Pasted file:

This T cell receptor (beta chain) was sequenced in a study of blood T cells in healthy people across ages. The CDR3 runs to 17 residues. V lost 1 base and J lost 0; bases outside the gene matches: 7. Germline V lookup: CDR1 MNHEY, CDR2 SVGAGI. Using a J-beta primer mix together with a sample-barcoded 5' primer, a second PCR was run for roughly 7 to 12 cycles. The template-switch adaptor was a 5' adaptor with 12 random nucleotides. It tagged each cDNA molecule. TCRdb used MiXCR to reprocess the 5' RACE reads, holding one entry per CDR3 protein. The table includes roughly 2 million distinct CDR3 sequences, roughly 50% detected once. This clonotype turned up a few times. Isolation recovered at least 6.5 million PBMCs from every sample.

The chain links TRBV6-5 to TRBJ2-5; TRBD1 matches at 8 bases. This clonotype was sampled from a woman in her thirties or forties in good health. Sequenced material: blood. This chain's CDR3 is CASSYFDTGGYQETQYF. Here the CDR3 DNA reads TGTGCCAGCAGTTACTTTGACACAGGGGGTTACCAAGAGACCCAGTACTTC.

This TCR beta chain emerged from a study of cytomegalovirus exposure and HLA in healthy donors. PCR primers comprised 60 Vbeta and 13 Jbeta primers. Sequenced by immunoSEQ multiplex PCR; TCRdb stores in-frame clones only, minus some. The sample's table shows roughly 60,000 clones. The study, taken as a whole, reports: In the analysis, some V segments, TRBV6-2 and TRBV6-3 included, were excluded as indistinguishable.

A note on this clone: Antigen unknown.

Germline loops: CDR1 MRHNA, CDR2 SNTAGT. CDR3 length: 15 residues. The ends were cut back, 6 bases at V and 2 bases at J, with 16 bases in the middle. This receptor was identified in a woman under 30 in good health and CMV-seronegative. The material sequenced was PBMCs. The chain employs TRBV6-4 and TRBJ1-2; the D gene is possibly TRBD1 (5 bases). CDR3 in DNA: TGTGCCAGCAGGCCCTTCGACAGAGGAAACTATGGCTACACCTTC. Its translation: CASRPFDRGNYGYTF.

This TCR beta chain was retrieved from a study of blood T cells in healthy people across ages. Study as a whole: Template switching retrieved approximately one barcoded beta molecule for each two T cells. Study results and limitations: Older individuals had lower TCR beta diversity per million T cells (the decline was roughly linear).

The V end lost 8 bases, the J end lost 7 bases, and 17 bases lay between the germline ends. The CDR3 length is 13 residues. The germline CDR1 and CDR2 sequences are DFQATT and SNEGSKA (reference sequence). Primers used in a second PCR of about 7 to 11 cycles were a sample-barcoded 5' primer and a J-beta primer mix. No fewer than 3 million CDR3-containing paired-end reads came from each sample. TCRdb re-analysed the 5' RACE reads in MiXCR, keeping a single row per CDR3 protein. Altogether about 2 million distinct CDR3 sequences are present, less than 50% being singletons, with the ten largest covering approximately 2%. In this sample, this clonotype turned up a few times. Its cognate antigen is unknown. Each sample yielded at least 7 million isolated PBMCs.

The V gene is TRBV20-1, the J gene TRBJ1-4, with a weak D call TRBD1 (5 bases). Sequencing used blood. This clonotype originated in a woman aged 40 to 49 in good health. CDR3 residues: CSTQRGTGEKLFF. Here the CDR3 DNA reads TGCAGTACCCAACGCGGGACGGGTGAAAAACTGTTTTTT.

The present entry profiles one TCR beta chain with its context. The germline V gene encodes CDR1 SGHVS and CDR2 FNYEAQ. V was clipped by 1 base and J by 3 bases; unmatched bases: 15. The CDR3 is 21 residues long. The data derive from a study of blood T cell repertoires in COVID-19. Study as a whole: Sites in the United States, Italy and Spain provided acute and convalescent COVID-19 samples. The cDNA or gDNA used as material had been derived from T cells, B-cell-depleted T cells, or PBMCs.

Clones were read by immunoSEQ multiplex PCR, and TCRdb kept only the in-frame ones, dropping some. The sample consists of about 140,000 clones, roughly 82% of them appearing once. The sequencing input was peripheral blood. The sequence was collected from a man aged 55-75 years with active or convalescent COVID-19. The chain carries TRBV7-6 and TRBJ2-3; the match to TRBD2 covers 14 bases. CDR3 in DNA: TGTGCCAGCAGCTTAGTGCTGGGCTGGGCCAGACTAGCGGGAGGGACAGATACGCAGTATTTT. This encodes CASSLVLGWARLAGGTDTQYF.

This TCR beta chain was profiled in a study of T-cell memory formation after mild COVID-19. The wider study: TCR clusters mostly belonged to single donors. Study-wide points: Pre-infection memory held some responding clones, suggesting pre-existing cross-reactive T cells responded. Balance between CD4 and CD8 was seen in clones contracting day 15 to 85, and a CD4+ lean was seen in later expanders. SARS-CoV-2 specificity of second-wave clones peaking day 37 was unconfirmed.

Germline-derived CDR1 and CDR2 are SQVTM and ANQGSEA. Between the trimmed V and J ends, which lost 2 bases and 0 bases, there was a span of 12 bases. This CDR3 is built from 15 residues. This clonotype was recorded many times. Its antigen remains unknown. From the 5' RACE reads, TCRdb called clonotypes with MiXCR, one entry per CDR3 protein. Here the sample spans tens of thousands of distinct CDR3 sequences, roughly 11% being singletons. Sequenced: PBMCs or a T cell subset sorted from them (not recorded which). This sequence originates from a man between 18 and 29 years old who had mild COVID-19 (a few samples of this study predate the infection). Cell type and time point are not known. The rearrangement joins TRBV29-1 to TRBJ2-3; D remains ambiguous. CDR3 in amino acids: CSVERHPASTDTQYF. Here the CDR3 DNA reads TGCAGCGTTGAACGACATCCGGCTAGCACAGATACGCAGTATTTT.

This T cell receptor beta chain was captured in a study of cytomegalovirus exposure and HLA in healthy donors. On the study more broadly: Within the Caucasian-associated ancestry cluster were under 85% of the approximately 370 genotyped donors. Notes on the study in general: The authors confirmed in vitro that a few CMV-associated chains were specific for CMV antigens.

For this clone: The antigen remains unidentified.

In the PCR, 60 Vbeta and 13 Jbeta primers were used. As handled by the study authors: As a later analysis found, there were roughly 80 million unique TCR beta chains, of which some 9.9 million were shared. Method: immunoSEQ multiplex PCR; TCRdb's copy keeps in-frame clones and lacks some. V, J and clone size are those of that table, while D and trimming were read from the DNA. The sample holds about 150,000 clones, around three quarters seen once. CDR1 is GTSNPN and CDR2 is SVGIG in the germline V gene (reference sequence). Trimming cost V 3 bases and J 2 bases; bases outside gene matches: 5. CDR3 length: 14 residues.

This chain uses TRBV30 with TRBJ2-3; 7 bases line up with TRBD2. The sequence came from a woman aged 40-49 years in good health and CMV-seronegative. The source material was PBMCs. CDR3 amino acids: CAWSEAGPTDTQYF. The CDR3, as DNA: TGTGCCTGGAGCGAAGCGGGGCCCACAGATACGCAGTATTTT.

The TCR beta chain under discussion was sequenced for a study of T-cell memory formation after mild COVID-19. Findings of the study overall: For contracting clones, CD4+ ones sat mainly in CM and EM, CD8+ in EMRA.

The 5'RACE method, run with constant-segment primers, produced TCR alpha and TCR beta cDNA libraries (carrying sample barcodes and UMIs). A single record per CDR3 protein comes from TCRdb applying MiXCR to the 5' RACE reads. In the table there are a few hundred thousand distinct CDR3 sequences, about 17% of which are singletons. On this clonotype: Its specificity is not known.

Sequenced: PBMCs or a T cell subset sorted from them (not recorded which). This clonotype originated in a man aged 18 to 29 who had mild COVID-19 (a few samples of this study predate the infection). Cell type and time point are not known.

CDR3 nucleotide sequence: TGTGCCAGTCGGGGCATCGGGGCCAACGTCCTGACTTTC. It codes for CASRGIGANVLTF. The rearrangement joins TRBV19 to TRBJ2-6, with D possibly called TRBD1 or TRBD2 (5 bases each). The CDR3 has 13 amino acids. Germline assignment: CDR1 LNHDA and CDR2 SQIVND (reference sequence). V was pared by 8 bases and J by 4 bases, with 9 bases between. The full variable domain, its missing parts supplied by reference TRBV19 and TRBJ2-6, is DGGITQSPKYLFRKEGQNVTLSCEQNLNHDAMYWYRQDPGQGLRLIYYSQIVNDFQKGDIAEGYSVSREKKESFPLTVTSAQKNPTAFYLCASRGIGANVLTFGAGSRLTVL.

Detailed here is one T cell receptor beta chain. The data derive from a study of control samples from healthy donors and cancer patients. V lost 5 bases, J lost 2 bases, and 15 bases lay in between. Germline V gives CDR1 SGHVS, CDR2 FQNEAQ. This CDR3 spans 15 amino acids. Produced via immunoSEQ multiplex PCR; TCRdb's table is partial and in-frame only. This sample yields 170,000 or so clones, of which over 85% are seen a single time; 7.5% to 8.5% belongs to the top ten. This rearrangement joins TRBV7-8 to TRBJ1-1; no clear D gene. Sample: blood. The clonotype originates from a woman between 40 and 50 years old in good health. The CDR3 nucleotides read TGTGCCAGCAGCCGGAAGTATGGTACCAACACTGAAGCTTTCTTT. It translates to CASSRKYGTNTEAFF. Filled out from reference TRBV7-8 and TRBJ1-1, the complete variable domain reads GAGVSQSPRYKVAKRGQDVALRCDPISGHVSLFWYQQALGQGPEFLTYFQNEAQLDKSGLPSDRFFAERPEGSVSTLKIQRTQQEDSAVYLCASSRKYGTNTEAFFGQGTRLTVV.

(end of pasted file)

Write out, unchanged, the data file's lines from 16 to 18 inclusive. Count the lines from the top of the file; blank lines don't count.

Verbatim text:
This chain uses TRBV30 with TRBJ2-3; 7 bases line up with TRBD2. The sequence came from a woman aged 40-49 years in good health and CMV-seronegative. The source material was PBMCs. CDR3 amino acids: CAWSEAGPTDTQYF. The CDR3, as DNA: TGTGCCTGGAGCGAAGCGGGGCCCACAGATACGCAGTATTTT.

The TCR beta chain under discussion was sequenced for a study of T-cell memory formation after mild COVID-19. Findings of the study overall: For contracting clones, CD4+ ones sat mainly in CM and EM, CD8+ in EMRA.

The 5'RACE method, run with constant-segment primers, produced TCR alpha and TCR beta cDNA libraries (carrying sample barcodes and UMIs). A single record per CDR3 protein comes from TCRdb applying MiXCR to the 5' RACE reads. In the table there are a few hundred thousand distinct CDR3 sequences, about 17% of which are singletons. On this clonotype: Its specificity is not known.